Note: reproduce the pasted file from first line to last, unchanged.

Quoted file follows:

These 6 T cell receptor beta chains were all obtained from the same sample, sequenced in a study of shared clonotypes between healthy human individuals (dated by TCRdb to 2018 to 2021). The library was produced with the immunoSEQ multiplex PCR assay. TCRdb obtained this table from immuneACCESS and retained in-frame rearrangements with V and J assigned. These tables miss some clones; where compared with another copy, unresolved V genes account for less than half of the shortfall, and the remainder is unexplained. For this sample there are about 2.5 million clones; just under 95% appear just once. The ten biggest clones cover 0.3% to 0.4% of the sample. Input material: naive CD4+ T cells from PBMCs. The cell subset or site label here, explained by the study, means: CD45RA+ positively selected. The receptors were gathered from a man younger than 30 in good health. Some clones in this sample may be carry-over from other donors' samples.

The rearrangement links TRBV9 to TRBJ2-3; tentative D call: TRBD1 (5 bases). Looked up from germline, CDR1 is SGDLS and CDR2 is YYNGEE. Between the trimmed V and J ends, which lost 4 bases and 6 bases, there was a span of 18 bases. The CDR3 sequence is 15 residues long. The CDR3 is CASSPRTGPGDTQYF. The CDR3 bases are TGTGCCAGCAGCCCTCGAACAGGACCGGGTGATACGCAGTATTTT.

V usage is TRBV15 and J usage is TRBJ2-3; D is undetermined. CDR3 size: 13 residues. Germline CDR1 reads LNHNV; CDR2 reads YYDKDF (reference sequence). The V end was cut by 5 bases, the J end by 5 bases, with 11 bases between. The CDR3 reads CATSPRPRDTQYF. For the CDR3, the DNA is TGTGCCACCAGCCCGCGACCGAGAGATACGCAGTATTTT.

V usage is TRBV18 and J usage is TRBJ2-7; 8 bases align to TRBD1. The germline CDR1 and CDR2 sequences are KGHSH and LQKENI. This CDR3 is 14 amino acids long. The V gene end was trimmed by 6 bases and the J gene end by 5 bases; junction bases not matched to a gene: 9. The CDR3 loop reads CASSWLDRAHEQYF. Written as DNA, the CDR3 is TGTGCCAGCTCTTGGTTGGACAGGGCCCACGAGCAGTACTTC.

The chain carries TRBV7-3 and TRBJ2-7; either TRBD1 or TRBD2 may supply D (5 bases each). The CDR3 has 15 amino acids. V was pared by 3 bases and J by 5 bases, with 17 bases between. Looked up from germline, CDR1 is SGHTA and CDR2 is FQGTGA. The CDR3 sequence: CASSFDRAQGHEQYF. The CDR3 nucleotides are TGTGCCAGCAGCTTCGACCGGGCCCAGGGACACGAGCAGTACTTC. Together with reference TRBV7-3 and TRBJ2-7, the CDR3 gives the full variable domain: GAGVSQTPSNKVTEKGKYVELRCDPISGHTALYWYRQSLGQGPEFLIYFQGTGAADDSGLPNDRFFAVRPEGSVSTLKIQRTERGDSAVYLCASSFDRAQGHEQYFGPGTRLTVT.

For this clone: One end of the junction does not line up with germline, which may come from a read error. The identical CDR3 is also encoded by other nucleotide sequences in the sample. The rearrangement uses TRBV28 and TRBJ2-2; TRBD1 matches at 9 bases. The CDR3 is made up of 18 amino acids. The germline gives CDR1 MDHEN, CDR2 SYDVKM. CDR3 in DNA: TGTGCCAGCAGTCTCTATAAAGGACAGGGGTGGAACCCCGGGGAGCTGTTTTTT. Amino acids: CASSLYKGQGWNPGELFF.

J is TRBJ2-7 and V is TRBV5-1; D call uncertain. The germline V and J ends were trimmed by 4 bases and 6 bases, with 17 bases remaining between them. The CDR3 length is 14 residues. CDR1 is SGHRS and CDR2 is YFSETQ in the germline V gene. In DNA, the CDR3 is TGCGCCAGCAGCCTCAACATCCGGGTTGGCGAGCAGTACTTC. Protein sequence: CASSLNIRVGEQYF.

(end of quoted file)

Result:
These 6 T cell receptor beta chains were all obtained from the same sample, sequenced in a study of shared clonotypes between healthy human individuals (dated by TCRdb to 2018 to 2021). The library was produced with the immunoSEQ multiplex PCR assay. TCRdb obtained this table from immuneACCESS and retained in-frame rearrangements with V and J assigned. These tables miss some clones; where compared with another copy, unresolved V genes account for less than half of the shortfall, and the remainder is unexplained. For this sample there are about 2.5 million clones; just under 95% appear just once. The ten biggest clones cover 0.3% to 0.4% of the sample. Input material: naive CD4+ T cells from PBMCs. The cell subset or site label here, explained by the study, means: CD45RA+ positively selected. The receptors were gathered from a man younger than 30 in good health. Some clones in this sample may be carry-over from other donors' samples.

The rearrangement links TRBV9 to TRBJ2-3; tentative D call: TRBD1 (5 bases). Looked up from germline, CDR1 is SGDLS and CDR2 is YYNGEE. Between the trimmed V and J ends, which lost 4 bases and 6 bases, there was a span of 18 bases. The CDR3 sequence is 15 residues long. The CDR3 is CASSPRTGPGDTQYF. The CDR3 bases are TGTGCCAGCAGCCCTCGAACAGGACCGGGTGATACGCAGTATTTT.

V usage is TRBV15 and J usage is TRBJ2-3; D is undetermined. CDR3 size: 13 residues. Germline CDR1 reads LNHNV; CDR2 reads YYDKDF (reference sequence). The V end was cut by 5 bases, the J end by 5 bases, with 11 bases between. The CDR3 reads CATSPRPRDTQYF. For the CDR3, the DNA is TGTGCCACCAGCCCGCGACCGAGAGATACGCAGTATTTT.

V usage is TRBV18 and J usage is TRBJ2-7; 8 bases align to TRBD1. The germline CDR1 and CDR2 sequences are KGHSH and LQKENI. This CDR3 is 14 amino acids long. The V gene end was trimmed by 6 bases and the J gene end by 5 bases; junction bases not matched to a gene: 9. The CDR3 loop reads CASSWLDRAHEQYF. Written as DNA, the CDR3 is TGTGCCAGCTCTTGGTTGGACAGGGCCCACGAGCAGTACTTC.

The chain carries TRBV7-3 and TRBJ2-7; either TRBD1 or TRBD2 may supply D (5 bases each). The CDR3 has 15 amino acids. V was pared by 3 bases and J by 5 bases, with 17 bases between. Looked up from germline, CDR1 is SGHTA and CDR2 is FQGTGA. The CDR3 sequence: CASSFDRAQGHEQYF. The CDR3 nucleotides are TGTGCCAGCAGCTTCGACCGGGCCCAGGGACACGAGCAGTACTTC. Together with reference TRBV7-3 and TRBJ2-7, the CDR3 gives the full variable domain: GAGVSQTPSNKVTEKGKYVELRCDPISGHTALYWYRQSLGQGPEFLIYFQGTGAADDSGLPNDRFFAVRPEGSVSTLKIQRTERGDSAVYLCASSFDRAQGHEQYFGPGTRLTVT.

For this clone: One end of the junction does not line up with germline, which may come from a read error. The identical CDR3 is also encoded by other nucleotide sequences in the sample. The rearrangement uses TRBV28 and TRBJ2-2; TRBD1 matches at 9 bases. The CDR3 is made up of 18 amino acids. The germline gives CDR1 MDHEN, CDR2 SYDVKM. CDR3 in DNA: TGTGCCAGCAGTCTCTATAAAGGACAGGGGTGGAACCCCGGGGAGCTGTTTTTT. Amino acids: CASSLYKGQGWNPGELFF.

J is TRBJ2-7 and V is TRBV5-1; D call uncertain. The germline V and J ends were trimmed by 4 bases and 6 bases, with 17 bases remaining between them. The CDR3 length is 14 residues. CDR1 is SGHRS and CDR2 is YFSETQ in the germline V gene. In DNA, the CDR3 is TGCGCCAGCAGCCTCAACATCCGGGTTGGCGAGCAGTACTTC. Protein sequence: CASSLNIRVGEQYF.